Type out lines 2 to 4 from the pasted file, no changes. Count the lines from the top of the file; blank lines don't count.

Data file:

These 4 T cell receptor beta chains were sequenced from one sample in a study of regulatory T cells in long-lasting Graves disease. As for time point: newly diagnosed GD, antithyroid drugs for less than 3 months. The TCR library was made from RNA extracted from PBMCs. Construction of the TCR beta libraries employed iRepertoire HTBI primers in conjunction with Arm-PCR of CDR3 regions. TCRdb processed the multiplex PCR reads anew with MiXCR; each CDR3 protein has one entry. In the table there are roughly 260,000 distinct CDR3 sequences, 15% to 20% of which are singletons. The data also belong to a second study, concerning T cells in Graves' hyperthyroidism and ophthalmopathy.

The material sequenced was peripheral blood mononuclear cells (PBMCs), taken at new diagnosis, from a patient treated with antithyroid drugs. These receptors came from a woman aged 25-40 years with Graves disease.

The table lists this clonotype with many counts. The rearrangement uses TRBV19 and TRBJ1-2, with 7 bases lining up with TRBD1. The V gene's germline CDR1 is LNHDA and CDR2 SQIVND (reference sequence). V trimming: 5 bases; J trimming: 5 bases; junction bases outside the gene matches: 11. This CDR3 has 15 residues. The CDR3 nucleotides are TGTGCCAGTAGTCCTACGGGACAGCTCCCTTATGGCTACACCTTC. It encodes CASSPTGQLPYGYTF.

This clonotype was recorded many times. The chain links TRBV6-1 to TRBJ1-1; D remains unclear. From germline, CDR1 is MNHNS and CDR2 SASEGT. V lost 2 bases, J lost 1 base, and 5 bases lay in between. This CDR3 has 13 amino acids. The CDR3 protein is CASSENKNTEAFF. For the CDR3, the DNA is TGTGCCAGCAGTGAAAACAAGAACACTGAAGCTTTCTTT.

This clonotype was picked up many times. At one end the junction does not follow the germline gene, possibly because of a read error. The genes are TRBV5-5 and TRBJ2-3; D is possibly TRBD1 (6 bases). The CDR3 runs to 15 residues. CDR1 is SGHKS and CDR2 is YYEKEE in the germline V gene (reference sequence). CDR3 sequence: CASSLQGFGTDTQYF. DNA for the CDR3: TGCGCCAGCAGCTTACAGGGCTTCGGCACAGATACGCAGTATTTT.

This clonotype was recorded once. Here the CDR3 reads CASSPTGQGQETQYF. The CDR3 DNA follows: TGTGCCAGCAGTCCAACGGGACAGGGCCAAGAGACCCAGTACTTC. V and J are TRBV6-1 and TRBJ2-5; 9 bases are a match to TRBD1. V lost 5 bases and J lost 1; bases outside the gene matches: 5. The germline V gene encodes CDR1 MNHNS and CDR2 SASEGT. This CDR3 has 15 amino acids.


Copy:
The material sequenced was peripheral blood mononuclear cells (PBMCs), taken at new diagnosis, from a patient treated with antithyroid drugs. These receptors came from a woman aged 25-40 years with Graves disease.

The table lists this clonotype with many counts. The rearrangement uses TRBV19 and TRBJ1-2, with 7 bases lining up with TRBD1. The V gene's germline CDR1 is LNHDA and CDR2 SQIVND (reference sequence). V trimming: 5 bases; J trimming: 5 bases; junction bases outside the gene matches: 11. This CDR3 has 15 residues. The CDR3 nucleotides are TGTGCCAGTAGTCCTACGGGACAGCTCCCTTATGGCTACACCTTC. It encodes CASSPTGQLPYGYTF.

This clonotype was recorded many times. The chain links TRBV6-1 to TRBJ1-1; D remains unclear. From germline, CDR1 is MNHNS and CDR2 SASEGT. V lost 2 bases, J lost 1 base, and 5 bases lay in between. This CDR3 has 13 amino acids. The CDR3 protein is CASSENKNTEAFF. For the CDR3, the DNA is TGTGCCAGCAGTGAAAACAAGAACACTGAAGCTTTCTTT.